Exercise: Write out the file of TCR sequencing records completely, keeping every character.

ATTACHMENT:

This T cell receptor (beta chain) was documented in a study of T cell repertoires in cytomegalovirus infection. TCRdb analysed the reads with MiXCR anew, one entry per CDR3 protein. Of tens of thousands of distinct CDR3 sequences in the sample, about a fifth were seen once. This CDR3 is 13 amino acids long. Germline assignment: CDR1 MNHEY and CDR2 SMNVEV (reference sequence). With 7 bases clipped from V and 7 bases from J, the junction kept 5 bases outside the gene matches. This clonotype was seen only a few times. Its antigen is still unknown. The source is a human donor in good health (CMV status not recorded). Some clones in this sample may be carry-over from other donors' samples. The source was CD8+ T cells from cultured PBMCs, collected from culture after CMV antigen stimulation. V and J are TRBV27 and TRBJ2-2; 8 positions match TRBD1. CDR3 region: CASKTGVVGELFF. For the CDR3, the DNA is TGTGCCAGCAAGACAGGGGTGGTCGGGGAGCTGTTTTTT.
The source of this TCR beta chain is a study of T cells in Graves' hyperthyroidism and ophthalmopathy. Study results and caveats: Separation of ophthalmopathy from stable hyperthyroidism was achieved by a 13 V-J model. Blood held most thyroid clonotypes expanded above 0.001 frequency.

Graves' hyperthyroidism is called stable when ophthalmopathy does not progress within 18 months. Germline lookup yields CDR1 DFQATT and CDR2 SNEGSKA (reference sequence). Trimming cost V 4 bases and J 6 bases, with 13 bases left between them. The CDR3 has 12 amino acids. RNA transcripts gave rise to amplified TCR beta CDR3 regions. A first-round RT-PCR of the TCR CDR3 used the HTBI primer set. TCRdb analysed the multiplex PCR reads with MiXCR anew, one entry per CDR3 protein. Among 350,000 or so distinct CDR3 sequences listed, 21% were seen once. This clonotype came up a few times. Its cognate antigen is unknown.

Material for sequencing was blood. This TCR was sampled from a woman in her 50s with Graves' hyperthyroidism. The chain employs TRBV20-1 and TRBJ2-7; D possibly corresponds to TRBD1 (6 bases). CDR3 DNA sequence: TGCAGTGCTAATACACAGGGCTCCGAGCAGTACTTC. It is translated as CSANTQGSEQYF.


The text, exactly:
This T cell receptor (beta chain) was documented in a study of T cell repertoires in cytomegalovirus infection. TCRdb analysed the reads with MiXCR anew, one entry per CDR3 protein. Of tens of thousands of distinct CDR3 sequences in the sample, about a fifth were seen once. This CDR3 is 13 amino acids long. Germline assignment: CDR1 MNHEY and CDR2 SMNVEV (reference sequence). With 7 bases clipped from V and 7 bases from J, the junction kept 5 bases outside the gene matches. This clonotype was seen only a few times. Its antigen is still unknown. The source is a human donor in good health (CMV status not recorded). Some clones in this sample may be carry-over from other donors' samples. The source was CD8+ T cells from cultured PBMCs, collected from culture after CMV antigen stimulation. V and J are TRBV27 and TRBJ2-2; 8 positions match TRBD1. CDR3 region: CASKTGVVGELFF. For the CDR3, the DNA is TGTGCCAGCAAGACAGGGGTGGTCGGGGAGCTGTTTTTT.
The source of this TCR beta chain is a study of T cells in Graves' hyperthyroidism and ophthalmopathy. Study results and caveats: Separation of ophthalmopathy from stable hyperthyroidism was achieved by a 13 V-J model. Blood held most thyroid clonotypes expanded above 0.001 frequency.

Graves' hyperthyroidism is called stable when ophthalmopathy does not progress within 18 months. Germline lookup yields CDR1 DFQATT and CDR2 SNEGSKA (reference sequence). Trimming cost V 4 bases and J 6 bases, with 13 bases left between them. The CDR3 has 12 amino acids. RNA transcripts gave rise to amplified TCR beta CDR3 regions. A first-round RT-PCR of the TCR CDR3 used the HTBI primer set. TCRdb analysed the multiplex PCR reads with MiXCR anew, one entry per CDR3 protein. Among 350,000 or so distinct CDR3 sequences listed, 21% were seen once. This clonotype came up a few times. Its cognate antigen is unknown.

Material for sequencing was blood. This TCR was sampled from a woman in her 50s with Graves' hyperthyroidism. The chain employs TRBV20-1 and TRBJ2-7; D possibly corresponds to TRBD1 (6 bases). CDR3 DNA sequence: TGCAGTGCTAATACACAGGGCTCCGAGCAGTACTTC. It is translated as CSANTQGSEQYF.